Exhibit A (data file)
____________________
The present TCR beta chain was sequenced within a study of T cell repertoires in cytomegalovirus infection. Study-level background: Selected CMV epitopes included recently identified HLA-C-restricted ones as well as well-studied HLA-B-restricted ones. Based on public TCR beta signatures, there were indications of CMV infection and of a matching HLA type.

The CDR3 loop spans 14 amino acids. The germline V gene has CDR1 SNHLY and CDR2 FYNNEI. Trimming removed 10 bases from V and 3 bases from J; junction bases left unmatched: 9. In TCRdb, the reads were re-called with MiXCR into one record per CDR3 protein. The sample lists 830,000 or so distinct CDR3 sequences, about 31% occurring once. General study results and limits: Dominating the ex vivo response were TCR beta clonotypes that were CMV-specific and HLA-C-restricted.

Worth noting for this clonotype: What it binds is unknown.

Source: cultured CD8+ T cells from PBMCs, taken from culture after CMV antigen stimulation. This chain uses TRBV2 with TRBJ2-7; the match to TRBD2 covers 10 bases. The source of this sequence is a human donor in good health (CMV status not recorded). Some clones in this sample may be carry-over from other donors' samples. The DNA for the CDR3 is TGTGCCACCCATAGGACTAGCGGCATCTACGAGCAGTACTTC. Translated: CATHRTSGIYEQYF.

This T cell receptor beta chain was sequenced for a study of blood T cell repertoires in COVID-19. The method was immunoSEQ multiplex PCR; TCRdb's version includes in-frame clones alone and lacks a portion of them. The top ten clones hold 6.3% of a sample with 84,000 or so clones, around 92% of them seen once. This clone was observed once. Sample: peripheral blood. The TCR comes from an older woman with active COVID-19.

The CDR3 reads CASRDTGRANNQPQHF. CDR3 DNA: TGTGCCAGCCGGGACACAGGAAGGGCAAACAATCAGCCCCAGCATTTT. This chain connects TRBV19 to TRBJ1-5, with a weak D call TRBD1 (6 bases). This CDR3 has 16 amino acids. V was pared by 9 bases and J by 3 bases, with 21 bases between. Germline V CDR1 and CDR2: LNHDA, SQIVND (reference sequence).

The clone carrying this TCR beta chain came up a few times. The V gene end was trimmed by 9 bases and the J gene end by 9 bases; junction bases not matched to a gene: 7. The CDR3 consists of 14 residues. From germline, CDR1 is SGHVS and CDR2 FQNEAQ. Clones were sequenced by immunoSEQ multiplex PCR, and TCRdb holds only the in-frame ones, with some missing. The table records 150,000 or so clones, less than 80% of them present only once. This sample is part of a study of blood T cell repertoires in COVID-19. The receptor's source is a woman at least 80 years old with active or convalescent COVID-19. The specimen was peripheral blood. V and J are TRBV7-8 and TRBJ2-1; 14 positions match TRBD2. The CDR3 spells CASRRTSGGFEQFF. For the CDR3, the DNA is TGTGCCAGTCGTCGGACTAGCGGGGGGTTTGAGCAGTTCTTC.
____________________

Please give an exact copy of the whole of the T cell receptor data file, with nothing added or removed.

The present TCR beta chain was sequenced within a study of T cell repertoires in cytomegalovirus infection. Study-level background: Selected CMV epitopes included recently identified HLA-C-restricted ones as well as well-studied HLA-B-restricted ones. Based on public TCR beta signatures, there were indications of CMV infection and of a matching HLA type.

The CDR3 loop spans 14 amino acids. The germline V gene has CDR1 SNHLY and CDR2 FYNNEI. Trimming removed 10 bases from V and 3 bases from J; junction bases left unmatched: 9. In TCRdb, the reads were re-called with MiXCR into one record per CDR3 protein. The sample lists 830,000 or so distinct CDR3 sequences, about 31% occurring once. General study results and limits: Dominating the ex vivo response were TCR beta clonotypes that were CMV-specific and HLA-C-restricted.

Worth noting for this clonotype: What it binds is unknown.

Source: cultured CD8+ T cells from PBMCs, taken from culture after CMV antigen stimulation. This chain uses TRBV2 with TRBJ2-7; the match to TRBD2 covers 10 bases. The source of this sequence is a human donor in good health (CMV status not recorded). Some clones in this sample may be carry-over from other donors' samples. The DNA for the CDR3 is TGTGCCACCCATAGGACTAGCGGCATCTACGAGCAGTACTTC. Translated: CATHRTSGIYEQYF.

This T cell receptor beta chain was sequenced for a study of blood T cell repertoires in COVID-19. The method was immunoSEQ multiplex PCR; TCRdb's version includes in-frame clones alone and lacks a portion of them. The top ten clones hold 6.3% of a sample with 84,000 or so clones, around 92% of them seen once. This clone was observed once. Sample: peripheral blood. The TCR comes from an older woman with active COVID-19.

The CDR3 reads CASRDTGRANNQPQHF. CDR3 DNA: TGTGCCAGCCGGGACACAGGAAGGGCAAACAATCAGCCCCAGCATTTT. This chain connects TRBV19 to TRBJ1-5, with a weak D call TRBD1 (6 bases). This CDR3 has 16 amino acids. V was pared by 9 bases and J by 3 bases, with 21 bases between. Germline V CDR1 and CDR2: LNHDA, SQIVND (reference sequence).

The clone carrying this TCR beta chain came up a few times. The V gene end was trimmed by 9 bases and the J gene end by 9 bases; junction bases not matched to a gene: 7. The CDR3 consists of 14 residues. From germline, CDR1 is SGHVS and CDR2 FQNEAQ. Clones were sequenced by immunoSEQ multiplex PCR, and TCRdb holds only the in-frame ones, with some missing. The table records 150,000 or so clones, less than 80% of them present only once. This sample is part of a study of blood T cell repertoires in COVID-19. The receptor's source is a woman at least 80 years old with active or convalescent COVID-19. The specimen was peripheral blood. V and J are TRBV7-8 and TRBJ2-1; 14 positions match TRBD2. The CDR3 spells CASRRTSGGFEQFF. For the CDR3, the DNA is TGTGCCAGTCGTCGGACTAGCGGGGGGTTTGAGCAGTTCTTC.